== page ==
Malcolm Gladwell Rides A Bike... ...But He Doesn’t Have To Like It
AN AVID CYCLIST TAKES ON THE BEST-SELLING AUTHOR AND AVOWED RUNNER TO SEE WHOSE SPORT REIGNS SUPREME.
GO TO ANY BIG URBAN PARK - New York’s Prospect, or London’s Richmond – and you will see two groups of wiry people in synthetic fabrics: cyclists and runners. Cyclists will often be found clustered in packs, as much for conversation as wind blocking, spinning by at 30km/h. Runners more frequently exercise alone, at a fraction of the speed, earbud cords trailing from their heads like some insectoid apparatus. Tempers occasionally flare when one party crosses into the territory of the other, but usually the scene hums along with the quiet energy of shared purpose.
As an active cyclist – more than 56 000km in seven years – I would regard runners, as I whizzed by, with curiosity. Their faces often seemed contorted in pain, their motions sometimes ungainly, their pace plodding. I could almost feel the blunt force traumas rippling through their bodies with each step – as I glided by, cushioned by carbon fibre, rubber, and Italian leather. One runner in particular intrigued me: an older man, barefoot, with his hair cropped short and his face frozen in a serene mask, giving him a monk-like aspect; appropriate, I thought, given the penitential nature of his endeavour. I would pass him many times, running against my direction, and our eyes would meet briefly. What did he make of me, I wondered – did my pursuit seem as unappealing to him as his did to me?
On the surface, little would seem to separate cyclists and runners, high in aerobic fitness, low in upper-body strength. Yet I often have the sense that cyclists are from Venus and runners are from Mars (or vice versa). One does one, or one does the other.
Cyclists do not go out of their way to disabuse others of this notion. On Strava, when riders post a run, it is not uncommon to see comments like: ‘Is your bike broken?’
What puts someone on the running or cycling path? A lifestyle choice? Pure accident? Differing personality correlates (as a psychologist might say)? Dodgy knees, or fear of a high-speed crash?
All this speculation was merely academic to me until one day late last summer, when a friend emailed to ask if I wanted to run the New York City Marathon to help raise funds for his bike advocacy group. I instantly dismissed it – why would I want to run 42.2km when I could scarcely rouse the desire to run four?
“C’mon, you’re fit,” he cajoled. That’s right,
I thought, I am! That I was ‘bike fit’, not necessarily ‘run fit’, did not trouble my conscience, for my athletic vanity had been awakened. I said yes. I was crossing to the other side. I was going to become a runner.
It didn’t take long for my new relationship with running to turn dysfunctional. Midway into my second run, I felt something give way in my left calf; the sensation felt like tearing a baguette in half. The muscle tightened, pain flooded in. So began a sordid dance of rest, seeming recovery, and reinjury.
Hoping to salvage my flagging marathon hopes, I booked an appointment with New York University’s Sports Performance Centre. On a capacious floor brimming with diagnostic equipment, treadmills, and a view of the East River, I met Heather Milton, a clinical specialist exercise physiologist. She put me through a battery of treadmill tests. My takeaway from her findings: basically, I was running like a cyclist. I was ‘overstriding’, my cadence was too low, my trunk was leaning. “You’re squeezing your shoulder blades together,” Milton said. “It’s using a lot of energy.” My calf muscles were tight, my core strength lacking. The sole piece of good news was that my VO2 max, or the amount of oxygen the body can draw upon during vigorous exercise, was high for my age. Cycling had gifted me that.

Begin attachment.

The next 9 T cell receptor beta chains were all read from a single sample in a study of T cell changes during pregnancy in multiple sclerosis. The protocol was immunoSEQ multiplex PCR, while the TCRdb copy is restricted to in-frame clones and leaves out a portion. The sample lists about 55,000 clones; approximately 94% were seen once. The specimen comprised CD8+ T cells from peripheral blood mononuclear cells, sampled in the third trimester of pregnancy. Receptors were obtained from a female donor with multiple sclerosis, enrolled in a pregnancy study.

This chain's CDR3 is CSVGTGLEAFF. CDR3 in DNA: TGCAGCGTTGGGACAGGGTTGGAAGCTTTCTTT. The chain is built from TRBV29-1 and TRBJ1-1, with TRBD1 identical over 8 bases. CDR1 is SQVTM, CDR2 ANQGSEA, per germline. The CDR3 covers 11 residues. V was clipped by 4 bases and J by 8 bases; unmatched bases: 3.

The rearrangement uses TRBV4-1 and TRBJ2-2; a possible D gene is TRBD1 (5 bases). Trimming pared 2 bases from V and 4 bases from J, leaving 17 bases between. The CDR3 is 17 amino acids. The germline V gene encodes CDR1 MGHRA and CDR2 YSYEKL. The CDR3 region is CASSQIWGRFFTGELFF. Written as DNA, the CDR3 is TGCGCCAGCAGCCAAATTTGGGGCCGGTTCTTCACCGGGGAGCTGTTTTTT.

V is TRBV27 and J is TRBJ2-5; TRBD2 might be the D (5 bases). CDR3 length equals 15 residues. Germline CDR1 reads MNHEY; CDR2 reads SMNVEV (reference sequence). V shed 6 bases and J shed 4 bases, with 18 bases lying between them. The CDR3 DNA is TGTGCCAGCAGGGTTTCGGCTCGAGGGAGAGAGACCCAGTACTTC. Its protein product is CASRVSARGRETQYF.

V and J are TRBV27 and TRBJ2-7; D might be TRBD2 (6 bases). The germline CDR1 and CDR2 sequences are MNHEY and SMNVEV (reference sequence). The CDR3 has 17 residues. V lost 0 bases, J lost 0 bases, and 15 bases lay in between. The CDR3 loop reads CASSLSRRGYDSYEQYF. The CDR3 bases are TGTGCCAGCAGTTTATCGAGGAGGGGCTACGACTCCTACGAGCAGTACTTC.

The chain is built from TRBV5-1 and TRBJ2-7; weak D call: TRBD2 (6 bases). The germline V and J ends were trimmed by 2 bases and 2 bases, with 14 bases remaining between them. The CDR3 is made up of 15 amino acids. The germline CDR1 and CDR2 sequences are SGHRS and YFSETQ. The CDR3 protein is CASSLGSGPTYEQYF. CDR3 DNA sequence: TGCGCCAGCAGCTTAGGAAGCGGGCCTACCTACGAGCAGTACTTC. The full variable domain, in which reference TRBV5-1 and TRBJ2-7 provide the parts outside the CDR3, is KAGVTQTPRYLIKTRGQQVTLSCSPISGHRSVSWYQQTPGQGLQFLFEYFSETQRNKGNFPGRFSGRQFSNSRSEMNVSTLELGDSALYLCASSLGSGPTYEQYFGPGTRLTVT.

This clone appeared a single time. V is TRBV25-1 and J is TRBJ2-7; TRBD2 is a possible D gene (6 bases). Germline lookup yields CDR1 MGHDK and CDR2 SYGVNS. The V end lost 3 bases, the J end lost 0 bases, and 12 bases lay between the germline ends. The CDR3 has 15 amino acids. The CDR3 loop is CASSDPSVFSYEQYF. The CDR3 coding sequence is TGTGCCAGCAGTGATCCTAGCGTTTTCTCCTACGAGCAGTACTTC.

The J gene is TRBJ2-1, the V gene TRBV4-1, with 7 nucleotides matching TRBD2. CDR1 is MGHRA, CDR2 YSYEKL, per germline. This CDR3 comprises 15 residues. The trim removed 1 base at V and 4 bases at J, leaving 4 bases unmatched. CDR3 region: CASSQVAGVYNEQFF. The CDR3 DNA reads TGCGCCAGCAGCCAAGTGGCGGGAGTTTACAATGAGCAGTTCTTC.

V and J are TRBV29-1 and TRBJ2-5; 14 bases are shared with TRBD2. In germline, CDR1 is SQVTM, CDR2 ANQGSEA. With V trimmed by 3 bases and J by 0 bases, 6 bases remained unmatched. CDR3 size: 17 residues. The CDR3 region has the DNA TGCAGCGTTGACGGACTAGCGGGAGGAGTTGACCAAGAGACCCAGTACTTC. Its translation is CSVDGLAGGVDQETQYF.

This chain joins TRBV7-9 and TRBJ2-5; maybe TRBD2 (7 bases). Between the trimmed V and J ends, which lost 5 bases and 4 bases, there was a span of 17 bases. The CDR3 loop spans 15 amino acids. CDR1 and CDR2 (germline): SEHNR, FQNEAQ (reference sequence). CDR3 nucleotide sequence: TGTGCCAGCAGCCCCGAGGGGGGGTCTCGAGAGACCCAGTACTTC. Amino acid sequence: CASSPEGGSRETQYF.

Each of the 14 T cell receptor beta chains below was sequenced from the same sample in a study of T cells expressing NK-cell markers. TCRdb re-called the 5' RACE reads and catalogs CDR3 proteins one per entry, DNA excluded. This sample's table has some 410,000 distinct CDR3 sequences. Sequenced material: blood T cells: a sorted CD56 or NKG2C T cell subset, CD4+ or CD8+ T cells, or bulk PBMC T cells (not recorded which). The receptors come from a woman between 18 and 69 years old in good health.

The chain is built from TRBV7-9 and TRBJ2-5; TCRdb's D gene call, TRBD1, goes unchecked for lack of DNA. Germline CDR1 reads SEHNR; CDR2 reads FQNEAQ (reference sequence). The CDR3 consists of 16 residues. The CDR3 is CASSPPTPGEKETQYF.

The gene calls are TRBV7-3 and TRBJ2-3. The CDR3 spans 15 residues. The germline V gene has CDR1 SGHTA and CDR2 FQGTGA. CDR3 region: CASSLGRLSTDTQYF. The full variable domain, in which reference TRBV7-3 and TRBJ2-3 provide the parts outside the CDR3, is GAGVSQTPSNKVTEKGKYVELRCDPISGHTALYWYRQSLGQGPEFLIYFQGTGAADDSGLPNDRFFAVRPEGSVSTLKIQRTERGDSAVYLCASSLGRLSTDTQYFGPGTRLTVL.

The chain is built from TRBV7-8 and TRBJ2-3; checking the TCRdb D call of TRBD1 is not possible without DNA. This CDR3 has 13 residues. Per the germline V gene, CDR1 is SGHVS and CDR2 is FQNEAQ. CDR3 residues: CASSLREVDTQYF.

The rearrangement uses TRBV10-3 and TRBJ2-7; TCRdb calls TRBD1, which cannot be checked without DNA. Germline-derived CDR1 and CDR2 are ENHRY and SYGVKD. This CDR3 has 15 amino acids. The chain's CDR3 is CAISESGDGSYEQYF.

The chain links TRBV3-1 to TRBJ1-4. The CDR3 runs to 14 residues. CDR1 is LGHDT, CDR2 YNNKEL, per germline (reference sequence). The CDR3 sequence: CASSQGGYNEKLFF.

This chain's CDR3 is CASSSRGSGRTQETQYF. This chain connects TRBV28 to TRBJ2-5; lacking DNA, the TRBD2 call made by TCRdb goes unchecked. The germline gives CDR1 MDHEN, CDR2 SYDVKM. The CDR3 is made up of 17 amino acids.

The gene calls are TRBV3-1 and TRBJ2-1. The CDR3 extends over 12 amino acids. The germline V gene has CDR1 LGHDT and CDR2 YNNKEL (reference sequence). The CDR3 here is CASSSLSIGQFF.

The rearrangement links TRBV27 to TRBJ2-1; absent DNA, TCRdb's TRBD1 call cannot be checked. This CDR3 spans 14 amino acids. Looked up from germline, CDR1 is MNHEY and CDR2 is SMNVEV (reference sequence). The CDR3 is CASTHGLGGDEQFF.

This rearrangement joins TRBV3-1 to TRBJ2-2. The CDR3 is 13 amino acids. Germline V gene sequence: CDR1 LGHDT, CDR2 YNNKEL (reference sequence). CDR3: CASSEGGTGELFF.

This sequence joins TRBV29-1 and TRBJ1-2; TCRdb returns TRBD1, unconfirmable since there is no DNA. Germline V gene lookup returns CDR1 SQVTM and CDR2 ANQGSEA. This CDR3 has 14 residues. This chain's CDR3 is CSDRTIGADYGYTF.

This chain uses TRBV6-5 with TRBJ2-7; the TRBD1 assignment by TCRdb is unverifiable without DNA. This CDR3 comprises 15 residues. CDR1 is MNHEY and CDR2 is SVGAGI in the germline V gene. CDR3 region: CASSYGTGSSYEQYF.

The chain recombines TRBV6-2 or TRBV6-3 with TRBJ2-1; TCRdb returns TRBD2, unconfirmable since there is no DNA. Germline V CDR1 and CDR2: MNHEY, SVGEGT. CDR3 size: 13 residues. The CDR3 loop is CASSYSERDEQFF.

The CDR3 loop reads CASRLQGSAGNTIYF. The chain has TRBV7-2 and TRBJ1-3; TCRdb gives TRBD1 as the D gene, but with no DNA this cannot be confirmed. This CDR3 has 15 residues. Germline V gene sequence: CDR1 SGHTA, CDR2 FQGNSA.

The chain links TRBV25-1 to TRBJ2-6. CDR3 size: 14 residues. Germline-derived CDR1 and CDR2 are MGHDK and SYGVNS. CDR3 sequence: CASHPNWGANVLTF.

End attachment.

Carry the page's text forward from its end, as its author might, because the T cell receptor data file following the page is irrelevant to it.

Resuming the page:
And then, one day, I heard the writer Malcolm Gladwell talking on Lance Armstrong’s The Forward podcast. Gladwell, known for books like The Tipping Point and Blink, which have helped popularise once obscure research from social science and psychology, was an accomplished runner in his youth and has recently returned to the sport. A few years ago, sidelined from running with an injury, Gladwell had taken up cycling; and, he told Armstrong, he found it excruciating. Where he had once viewed cyclists with ‘slight disdain’, he was now ‘in awe’ of how difficult it was. “Jesus! What you guys go through!” he marvelled. He complained of not being able to break 30km/h on rides of 30km. “And I’m a subfive-minute miler.” Listening to his torment with the sport and his disbelief that anyone would actually do it for pleasure, I realised with a start that he was echoing my exact thoughts about running. What if, I wondered, we could ride and run together, trying to see into each other’s pain, and possibly learn to enjoy the other’s preferred sport just a bit more? At least, that’s how I presented it to him. With the inner zeal of a convert, I was hoping, of course, that after hearing my spiel and being shown The Way, he would slap his forehead and wonder aloud where cycling had been all his life.
ON A PLEASANT SUNDAY morning I met Gladwell at his house in pastoral upstate New York. Over a cup of tea, I asked him about the dismissiveness I’d detected towards cycling in his conversation with Armstrong. “Just a runner’s disdain for anyone who’s not a runner,” he said, smiling. He’d lumped cycling in with skiing – sports that are ‘ultimately more about the equipment than the activity’. Compared with running (‘put on a pair of shoes and go’), in his early cycling days he was struck by how much attention was paid to gear. He thought of his fellow riders: “Are you a racing-car driver or an athlete?”
Gladwell had a point. I have spent entire rides talking about gear ratios, or the question of disc brakes, or the virtues of a certain power meter. Cyclists say the ideal number of bikes to own is ‘N+1’. Runners tend to ditch their shoes once they’ve accumulated a few hundred kays of use.
We spiritedly debated the merits of our chosen activities. “The time commitment [of cycling] is so bizarre,” he said. “Where you’re on your bike all day? I just find that unfathomable.” Running is more efficient, I’ll give him that – data that Strava provided me shows cyclists spend on average 161 minutes per week on activities, runners 70. But I countered that I could eat breakfast